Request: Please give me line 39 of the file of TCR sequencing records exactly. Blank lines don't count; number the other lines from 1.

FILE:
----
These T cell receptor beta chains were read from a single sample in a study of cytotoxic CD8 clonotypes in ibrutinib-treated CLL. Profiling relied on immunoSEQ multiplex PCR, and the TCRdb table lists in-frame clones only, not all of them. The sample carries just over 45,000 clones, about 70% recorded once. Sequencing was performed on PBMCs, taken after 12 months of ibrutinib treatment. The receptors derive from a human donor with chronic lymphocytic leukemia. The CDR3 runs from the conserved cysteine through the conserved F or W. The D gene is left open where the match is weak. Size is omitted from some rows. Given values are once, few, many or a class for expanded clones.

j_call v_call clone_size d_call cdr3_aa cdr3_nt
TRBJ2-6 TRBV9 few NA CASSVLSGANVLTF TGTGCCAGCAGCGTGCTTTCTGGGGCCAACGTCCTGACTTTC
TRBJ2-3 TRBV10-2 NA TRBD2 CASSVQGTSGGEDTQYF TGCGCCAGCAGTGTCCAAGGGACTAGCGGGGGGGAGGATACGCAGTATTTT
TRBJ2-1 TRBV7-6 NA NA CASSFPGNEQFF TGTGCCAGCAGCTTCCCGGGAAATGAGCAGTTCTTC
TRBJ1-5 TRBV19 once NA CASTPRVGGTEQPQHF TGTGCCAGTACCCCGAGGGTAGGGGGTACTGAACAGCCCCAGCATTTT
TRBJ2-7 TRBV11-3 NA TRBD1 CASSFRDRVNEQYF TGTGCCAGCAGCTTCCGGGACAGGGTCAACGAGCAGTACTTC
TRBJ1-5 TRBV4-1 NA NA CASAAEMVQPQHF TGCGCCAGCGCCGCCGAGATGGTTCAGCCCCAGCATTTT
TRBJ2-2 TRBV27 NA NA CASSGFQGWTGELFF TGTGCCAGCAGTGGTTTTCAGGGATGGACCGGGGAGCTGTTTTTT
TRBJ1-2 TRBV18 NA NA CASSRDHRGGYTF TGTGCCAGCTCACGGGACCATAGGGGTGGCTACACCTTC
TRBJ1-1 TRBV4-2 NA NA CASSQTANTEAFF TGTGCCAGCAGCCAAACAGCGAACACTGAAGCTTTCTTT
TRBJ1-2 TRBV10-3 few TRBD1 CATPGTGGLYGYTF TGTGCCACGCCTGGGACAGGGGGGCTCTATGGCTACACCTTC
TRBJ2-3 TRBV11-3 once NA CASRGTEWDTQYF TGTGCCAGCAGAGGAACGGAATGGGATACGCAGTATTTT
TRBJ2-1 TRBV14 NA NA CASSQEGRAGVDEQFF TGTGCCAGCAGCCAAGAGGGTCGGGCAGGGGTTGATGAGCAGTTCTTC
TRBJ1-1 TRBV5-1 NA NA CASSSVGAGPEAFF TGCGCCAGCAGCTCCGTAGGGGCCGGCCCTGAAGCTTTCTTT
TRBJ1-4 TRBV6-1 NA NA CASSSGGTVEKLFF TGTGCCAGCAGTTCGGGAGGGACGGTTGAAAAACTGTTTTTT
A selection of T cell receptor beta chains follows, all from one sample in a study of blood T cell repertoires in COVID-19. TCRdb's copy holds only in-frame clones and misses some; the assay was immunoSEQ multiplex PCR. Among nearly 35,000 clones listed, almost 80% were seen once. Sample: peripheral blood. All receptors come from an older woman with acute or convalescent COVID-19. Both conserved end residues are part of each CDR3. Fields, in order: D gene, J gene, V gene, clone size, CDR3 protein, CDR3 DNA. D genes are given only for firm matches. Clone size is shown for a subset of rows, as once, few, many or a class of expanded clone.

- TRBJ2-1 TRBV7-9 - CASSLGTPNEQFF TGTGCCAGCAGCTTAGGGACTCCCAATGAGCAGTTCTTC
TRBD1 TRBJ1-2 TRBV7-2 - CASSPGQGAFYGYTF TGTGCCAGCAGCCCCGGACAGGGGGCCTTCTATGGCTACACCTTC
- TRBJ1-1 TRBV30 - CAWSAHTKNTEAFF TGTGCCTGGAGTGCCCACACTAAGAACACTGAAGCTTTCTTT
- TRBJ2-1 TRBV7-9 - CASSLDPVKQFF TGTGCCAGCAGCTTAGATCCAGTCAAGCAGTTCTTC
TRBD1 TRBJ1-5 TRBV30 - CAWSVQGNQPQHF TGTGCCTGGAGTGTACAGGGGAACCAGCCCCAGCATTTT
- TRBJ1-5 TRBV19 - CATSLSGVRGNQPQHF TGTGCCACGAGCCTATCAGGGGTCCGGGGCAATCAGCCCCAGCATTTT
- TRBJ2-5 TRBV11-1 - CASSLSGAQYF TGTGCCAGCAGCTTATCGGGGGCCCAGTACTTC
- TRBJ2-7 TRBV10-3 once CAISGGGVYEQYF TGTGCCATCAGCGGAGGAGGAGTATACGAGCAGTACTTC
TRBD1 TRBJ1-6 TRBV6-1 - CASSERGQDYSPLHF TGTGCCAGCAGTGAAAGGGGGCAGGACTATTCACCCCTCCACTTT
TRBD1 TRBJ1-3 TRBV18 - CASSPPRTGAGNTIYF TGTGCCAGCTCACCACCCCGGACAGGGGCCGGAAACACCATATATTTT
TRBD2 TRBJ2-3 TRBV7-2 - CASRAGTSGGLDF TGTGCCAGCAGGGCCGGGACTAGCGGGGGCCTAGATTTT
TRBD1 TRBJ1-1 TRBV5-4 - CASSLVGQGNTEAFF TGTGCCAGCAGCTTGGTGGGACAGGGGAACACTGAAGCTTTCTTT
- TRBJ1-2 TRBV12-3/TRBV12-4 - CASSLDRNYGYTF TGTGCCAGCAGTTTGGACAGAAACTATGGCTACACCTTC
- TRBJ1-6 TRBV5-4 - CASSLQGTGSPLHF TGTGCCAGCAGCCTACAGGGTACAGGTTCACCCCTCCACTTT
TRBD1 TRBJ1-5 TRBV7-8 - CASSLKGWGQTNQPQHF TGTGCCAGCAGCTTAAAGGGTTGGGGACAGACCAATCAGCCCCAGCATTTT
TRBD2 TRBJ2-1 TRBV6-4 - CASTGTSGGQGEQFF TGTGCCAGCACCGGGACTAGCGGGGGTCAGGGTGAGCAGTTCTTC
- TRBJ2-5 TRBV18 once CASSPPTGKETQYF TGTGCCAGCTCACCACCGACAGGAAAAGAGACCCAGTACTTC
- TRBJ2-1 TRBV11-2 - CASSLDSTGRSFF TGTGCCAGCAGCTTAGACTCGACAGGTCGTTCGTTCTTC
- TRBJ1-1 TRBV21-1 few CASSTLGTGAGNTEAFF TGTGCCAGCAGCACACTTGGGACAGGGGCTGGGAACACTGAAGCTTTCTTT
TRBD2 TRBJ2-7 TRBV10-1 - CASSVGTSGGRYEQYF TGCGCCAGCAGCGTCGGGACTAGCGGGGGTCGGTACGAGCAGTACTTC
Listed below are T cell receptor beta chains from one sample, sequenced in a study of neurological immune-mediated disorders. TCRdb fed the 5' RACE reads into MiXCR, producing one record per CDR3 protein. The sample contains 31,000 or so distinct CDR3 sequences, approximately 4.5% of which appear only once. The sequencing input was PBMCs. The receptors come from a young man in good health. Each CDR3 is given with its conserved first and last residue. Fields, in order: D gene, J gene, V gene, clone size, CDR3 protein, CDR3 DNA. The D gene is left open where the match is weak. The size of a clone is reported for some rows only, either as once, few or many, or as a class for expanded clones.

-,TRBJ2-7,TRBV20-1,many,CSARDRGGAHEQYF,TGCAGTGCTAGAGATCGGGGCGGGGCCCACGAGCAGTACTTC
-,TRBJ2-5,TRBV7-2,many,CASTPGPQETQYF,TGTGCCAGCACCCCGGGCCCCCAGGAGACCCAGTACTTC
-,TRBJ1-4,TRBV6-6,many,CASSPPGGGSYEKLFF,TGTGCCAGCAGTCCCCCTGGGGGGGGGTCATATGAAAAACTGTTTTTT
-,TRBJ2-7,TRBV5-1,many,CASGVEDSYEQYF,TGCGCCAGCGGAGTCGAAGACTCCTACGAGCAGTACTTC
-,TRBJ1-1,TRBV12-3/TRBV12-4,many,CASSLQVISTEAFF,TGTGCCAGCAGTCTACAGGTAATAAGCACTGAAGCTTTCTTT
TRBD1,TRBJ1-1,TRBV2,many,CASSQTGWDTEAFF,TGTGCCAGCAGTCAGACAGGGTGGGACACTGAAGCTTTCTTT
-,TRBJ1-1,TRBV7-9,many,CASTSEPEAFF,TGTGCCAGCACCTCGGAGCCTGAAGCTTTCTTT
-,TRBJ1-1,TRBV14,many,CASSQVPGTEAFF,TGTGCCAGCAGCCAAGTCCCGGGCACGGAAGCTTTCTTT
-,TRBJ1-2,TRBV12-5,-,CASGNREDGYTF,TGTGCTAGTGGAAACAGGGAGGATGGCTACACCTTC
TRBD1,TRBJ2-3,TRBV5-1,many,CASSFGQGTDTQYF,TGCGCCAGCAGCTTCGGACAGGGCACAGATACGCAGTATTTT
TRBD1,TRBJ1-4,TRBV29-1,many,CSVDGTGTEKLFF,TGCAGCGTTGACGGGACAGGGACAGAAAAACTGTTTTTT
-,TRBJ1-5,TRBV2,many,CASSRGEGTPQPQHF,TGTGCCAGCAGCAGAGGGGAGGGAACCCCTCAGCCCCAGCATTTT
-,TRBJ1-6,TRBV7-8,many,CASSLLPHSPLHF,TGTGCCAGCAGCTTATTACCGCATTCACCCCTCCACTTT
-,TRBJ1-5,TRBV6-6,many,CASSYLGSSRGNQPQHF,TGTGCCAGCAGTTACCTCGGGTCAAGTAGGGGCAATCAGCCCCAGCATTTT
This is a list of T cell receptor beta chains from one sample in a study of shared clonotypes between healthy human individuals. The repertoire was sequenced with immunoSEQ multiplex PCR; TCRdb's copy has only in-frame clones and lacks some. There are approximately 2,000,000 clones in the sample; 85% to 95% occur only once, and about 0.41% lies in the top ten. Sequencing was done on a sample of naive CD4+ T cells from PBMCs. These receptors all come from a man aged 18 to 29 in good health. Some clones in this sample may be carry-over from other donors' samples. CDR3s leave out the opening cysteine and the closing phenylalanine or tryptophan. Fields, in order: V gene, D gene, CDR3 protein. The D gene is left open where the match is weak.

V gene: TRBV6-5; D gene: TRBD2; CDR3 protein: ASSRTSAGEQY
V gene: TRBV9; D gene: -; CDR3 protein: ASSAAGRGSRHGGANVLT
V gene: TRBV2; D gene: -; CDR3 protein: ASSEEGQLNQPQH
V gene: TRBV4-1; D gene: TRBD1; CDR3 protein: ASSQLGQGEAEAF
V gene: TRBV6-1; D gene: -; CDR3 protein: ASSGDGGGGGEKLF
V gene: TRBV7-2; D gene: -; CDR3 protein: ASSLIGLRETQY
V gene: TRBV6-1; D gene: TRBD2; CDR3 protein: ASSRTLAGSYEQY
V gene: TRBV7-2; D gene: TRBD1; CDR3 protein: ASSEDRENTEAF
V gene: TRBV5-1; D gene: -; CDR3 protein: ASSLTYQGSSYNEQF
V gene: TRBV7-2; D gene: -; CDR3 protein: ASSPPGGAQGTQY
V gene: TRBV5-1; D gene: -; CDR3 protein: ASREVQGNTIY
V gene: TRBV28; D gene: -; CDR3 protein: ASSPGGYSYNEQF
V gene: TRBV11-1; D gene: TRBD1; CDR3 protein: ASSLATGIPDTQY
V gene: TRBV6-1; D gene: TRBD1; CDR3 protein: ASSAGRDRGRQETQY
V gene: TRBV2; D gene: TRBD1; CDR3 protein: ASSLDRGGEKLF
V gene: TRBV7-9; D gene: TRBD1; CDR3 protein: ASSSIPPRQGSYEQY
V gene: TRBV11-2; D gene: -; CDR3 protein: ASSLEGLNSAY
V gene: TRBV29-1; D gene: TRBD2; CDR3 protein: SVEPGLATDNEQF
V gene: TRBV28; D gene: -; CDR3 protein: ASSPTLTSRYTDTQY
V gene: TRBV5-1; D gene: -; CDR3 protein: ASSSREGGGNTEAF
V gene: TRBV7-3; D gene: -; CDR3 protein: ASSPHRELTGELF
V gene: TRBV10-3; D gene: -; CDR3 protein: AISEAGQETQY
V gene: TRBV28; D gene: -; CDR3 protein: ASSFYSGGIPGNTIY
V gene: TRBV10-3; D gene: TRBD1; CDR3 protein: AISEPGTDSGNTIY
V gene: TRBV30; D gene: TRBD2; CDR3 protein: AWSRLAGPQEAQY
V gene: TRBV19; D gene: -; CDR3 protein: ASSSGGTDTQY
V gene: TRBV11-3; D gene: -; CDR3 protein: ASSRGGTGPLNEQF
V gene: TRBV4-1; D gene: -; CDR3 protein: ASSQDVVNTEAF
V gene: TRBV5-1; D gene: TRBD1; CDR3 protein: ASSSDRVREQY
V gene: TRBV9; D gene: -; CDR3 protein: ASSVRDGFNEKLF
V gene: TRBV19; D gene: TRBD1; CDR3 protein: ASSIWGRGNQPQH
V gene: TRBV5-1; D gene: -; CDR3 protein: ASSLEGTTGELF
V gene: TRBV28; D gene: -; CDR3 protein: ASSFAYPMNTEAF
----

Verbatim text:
-,TRBJ2-7,TRBV20-1,many,CSARDRGGAHEQYF,TGCAGTGCTAGAGATCGGGGCGGGGCCCACGAGCAGTACTTC